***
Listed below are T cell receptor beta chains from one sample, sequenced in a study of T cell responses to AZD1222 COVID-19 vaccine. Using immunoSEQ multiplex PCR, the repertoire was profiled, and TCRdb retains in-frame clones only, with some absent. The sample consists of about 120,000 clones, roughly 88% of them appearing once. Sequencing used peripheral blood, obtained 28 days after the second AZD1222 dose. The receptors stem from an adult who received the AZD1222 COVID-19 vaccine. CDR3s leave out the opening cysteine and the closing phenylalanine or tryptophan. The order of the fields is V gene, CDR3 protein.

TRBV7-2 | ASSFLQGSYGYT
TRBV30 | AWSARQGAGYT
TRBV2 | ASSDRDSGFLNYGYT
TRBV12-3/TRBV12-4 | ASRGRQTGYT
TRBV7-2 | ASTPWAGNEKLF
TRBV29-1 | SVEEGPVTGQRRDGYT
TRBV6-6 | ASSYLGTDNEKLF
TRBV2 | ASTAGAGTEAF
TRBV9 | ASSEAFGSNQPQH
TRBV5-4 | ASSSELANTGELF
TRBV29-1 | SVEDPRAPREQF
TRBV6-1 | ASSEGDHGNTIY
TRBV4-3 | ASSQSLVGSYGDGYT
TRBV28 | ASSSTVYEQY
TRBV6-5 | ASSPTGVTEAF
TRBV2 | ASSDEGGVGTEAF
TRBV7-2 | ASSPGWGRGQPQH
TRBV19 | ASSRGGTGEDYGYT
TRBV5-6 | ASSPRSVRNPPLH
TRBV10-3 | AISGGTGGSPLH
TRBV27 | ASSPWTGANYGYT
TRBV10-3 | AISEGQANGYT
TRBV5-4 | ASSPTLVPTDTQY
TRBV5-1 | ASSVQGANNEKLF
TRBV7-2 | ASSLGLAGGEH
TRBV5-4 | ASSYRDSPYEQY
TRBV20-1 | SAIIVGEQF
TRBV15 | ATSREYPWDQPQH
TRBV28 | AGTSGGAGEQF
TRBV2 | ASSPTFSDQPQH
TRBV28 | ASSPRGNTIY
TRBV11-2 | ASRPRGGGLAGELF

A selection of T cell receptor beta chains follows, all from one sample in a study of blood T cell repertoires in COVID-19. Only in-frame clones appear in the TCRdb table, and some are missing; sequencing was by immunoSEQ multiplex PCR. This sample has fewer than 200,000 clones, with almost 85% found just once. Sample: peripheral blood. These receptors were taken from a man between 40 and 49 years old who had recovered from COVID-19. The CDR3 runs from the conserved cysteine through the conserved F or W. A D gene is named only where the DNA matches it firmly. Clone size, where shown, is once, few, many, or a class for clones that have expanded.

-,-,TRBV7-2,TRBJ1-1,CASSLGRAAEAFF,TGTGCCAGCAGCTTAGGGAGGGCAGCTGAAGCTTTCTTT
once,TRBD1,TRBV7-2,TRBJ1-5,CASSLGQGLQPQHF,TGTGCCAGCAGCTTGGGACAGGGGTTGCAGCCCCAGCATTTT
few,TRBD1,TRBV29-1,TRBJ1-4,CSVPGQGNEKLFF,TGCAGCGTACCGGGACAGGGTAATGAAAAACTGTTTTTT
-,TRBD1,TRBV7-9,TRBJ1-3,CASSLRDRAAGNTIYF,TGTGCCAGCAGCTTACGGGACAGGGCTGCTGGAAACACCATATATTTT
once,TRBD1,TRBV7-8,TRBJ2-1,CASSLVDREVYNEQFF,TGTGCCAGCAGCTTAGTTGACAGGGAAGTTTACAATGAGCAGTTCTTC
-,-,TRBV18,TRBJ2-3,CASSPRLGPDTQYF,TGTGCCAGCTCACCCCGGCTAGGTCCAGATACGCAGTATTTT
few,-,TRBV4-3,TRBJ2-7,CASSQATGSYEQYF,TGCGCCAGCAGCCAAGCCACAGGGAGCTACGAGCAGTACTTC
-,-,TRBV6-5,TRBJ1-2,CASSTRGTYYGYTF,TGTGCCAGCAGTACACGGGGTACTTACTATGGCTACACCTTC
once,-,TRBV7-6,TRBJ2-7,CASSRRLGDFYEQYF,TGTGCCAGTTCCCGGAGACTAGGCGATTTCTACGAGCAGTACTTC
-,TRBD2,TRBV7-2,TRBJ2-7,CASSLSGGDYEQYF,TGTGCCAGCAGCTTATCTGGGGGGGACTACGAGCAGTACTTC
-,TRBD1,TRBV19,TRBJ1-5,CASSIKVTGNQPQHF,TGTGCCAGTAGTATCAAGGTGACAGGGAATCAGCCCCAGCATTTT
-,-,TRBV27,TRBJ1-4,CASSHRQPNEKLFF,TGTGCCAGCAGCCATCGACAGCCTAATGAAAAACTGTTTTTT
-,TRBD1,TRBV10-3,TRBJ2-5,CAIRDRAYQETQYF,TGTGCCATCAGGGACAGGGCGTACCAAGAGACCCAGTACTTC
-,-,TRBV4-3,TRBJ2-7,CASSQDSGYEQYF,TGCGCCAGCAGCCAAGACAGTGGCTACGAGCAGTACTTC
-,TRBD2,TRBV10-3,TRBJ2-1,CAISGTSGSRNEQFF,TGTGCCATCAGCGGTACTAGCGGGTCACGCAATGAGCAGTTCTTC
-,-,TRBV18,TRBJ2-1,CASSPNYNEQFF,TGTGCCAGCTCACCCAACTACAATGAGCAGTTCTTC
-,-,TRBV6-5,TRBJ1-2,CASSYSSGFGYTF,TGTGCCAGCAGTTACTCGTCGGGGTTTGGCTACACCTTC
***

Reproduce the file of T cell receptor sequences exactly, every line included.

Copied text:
Listed below are T cell receptor beta chains from one sample, sequenced in a study of T cell responses to AZD1222 COVID-19 vaccine. Using immunoSEQ multiplex PCR, the repertoire was profiled, and TCRdb retains in-frame clones only, with some absent. The sample consists of about 120,000 clones, roughly 88% of them appearing once. Sequencing used peripheral blood, obtained 28 days after the second AZD1222 dose. The receptors stem from an adult who received the AZD1222 COVID-19 vaccine. CDR3s leave out the opening cysteine and the closing phenylalanine or tryptophan. The order of the fields is V gene, CDR3 protein.

TRBV7-2 | ASSFLQGSYGYT
TRBV30 | AWSARQGAGYT
TRBV2 | ASSDRDSGFLNYGYT
TRBV12-3/TRBV12-4 | ASRGRQTGYT
TRBV7-2 | ASTPWAGNEKLF
TRBV29-1 | SVEEGPVTGQRRDGYT
TRBV6-6 | ASSYLGTDNEKLF
TRBV2 | ASTAGAGTEAF
TRBV9 | ASSEAFGSNQPQH
TRBV5-4 | ASSSELANTGELF
TRBV29-1 | SVEDPRAPREQF
TRBV6-1 | ASSEGDHGNTIY
TRBV4-3 | ASSQSLVGSYGDGYT
TRBV28 | ASSSTVYEQY
TRBV6-5 | ASSPTGVTEAF
TRBV2 | ASSDEGGVGTEAF
TRBV7-2 | ASSPGWGRGQPQH
TRBV19 | ASSRGGTGEDYGYT
TRBV5-6 | ASSPRSVRNPPLH
TRBV10-3 | AISGGTGGSPLH
TRBV27 | ASSPWTGANYGYT
TRBV10-3 | AISEGQANGYT
TRBV5-4 | ASSPTLVPTDTQY
TRBV5-1 | ASSVQGANNEKLF
TRBV7-2 | ASSLGLAGGEH
TRBV5-4 | ASSYRDSPYEQY
TRBV20-1 | SAIIVGEQF
TRBV15 | ATSREYPWDQPQH
TRBV28 | AGTSGGAGEQF
TRBV2 | ASSPTFSDQPQH
TRBV28 | ASSPRGNTIY
TRBV11-2 | ASRPRGGGLAGELF

A selection of T cell receptor beta chains follows, all from one sample in a study of blood T cell repertoires in COVID-19. Only in-frame clones appear in the TCRdb table, and some are missing; sequencing was by immunoSEQ multiplex PCR. This sample has fewer than 200,000 clones, with almost 85% found just once. Sample: peripheral blood. These receptors were taken from a man between 40 and 49 years old who had recovered from COVID-19. The CDR3 runs from the conserved cysteine through the conserved F or W. A D gene is named only where the DNA matches it firmly. Clone size, where shown, is once, few, many, or a class for clones that have expanded.

-,-,TRBV7-2,TRBJ1-1,CASSLGRAAEAFF,TGTGCCAGCAGCTTAGGGAGGGCAGCTGAAGCTTTCTTT
once,TRBD1,TRBV7-2,TRBJ1-5,CASSLGQGLQPQHF,TGTGCCAGCAGCTTGGGACAGGGGTTGCAGCCCCAGCATTTT
few,TRBD1,TRBV29-1,TRBJ1-4,CSVPGQGNEKLFF,TGCAGCGTACCGGGACAGGGTAATGAAAAACTGTTTTTT
-,TRBD1,TRBV7-9,TRBJ1-3,CASSLRDRAAGNTIYF,TGTGCCAGCAGCTTACGGGACAGGGCTGCTGGAAACACCATATATTTT
once,TRBD1,TRBV7-8,TRBJ2-1,CASSLVDREVYNEQFF,TGTGCCAGCAGCTTAGTTGACAGGGAAGTTTACAATGAGCAGTTCTTC
-,-,TRBV18,TRBJ2-3,CASSPRLGPDTQYF,TGTGCCAGCTCACCCCGGCTAGGTCCAGATACGCAGTATTTT
few,-,TRBV4-3,TRBJ2-7,CASSQATGSYEQYF,TGCGCCAGCAGCCAAGCCACAGGGAGCTACGAGCAGTACTTC
-,-,TRBV6-5,TRBJ1-2,CASSTRGTYYGYTF,TGTGCCAGCAGTACACGGGGTACTTACTATGGCTACACCTTC
once,-,TRBV7-6,TRBJ2-7,CASSRRLGDFYEQYF,TGTGCCAGTTCCCGGAGACTAGGCGATTTCTACGAGCAGTACTTC
-,TRBD2,TRBV7-2,TRBJ2-7,CASSLSGGDYEQYF,TGTGCCAGCAGCTTATCTGGGGGGGACTACGAGCAGTACTTC
-,TRBD1,TRBV19,TRBJ1-5,CASSIKVTGNQPQHF,TGTGCCAGTAGTATCAAGGTGACAGGGAATCAGCCCCAGCATTTT
-,-,TRBV27,TRBJ1-4,CASSHRQPNEKLFF,TGTGCCAGCAGCCATCGACAGCCTAATGAAAAACTGTTTTTT
-,TRBD1,TRBV10-3,TRBJ2-5,CAIRDRAYQETQYF,TGTGCCATCAGGGACAGGGCGTACCAAGAGACCCAGTACTTC
-,-,TRBV4-3,TRBJ2-7,CASSQDSGYEQYF,TGCGCCAGCAGCCAAGACAGTGGCTACGAGCAGTACTTC
-,TRBD2,TRBV10-3,TRBJ2-1,CAISGTSGSRNEQFF,TGTGCCATCAGCGGTACTAGCGGGTCACGCAATGAGCAGTTCTTC
-,-,TRBV18,TRBJ2-1,CASSPNYNEQFF,TGTGCCAGCTCACCCAACTACAATGAGCAGTTCTTC
-,-,TRBV6-5,TRBJ1-2,CASSYSSGFGYTF,TGTGCCAGCAGTTACTCGTCGGGGTTTGGCTACACCTTC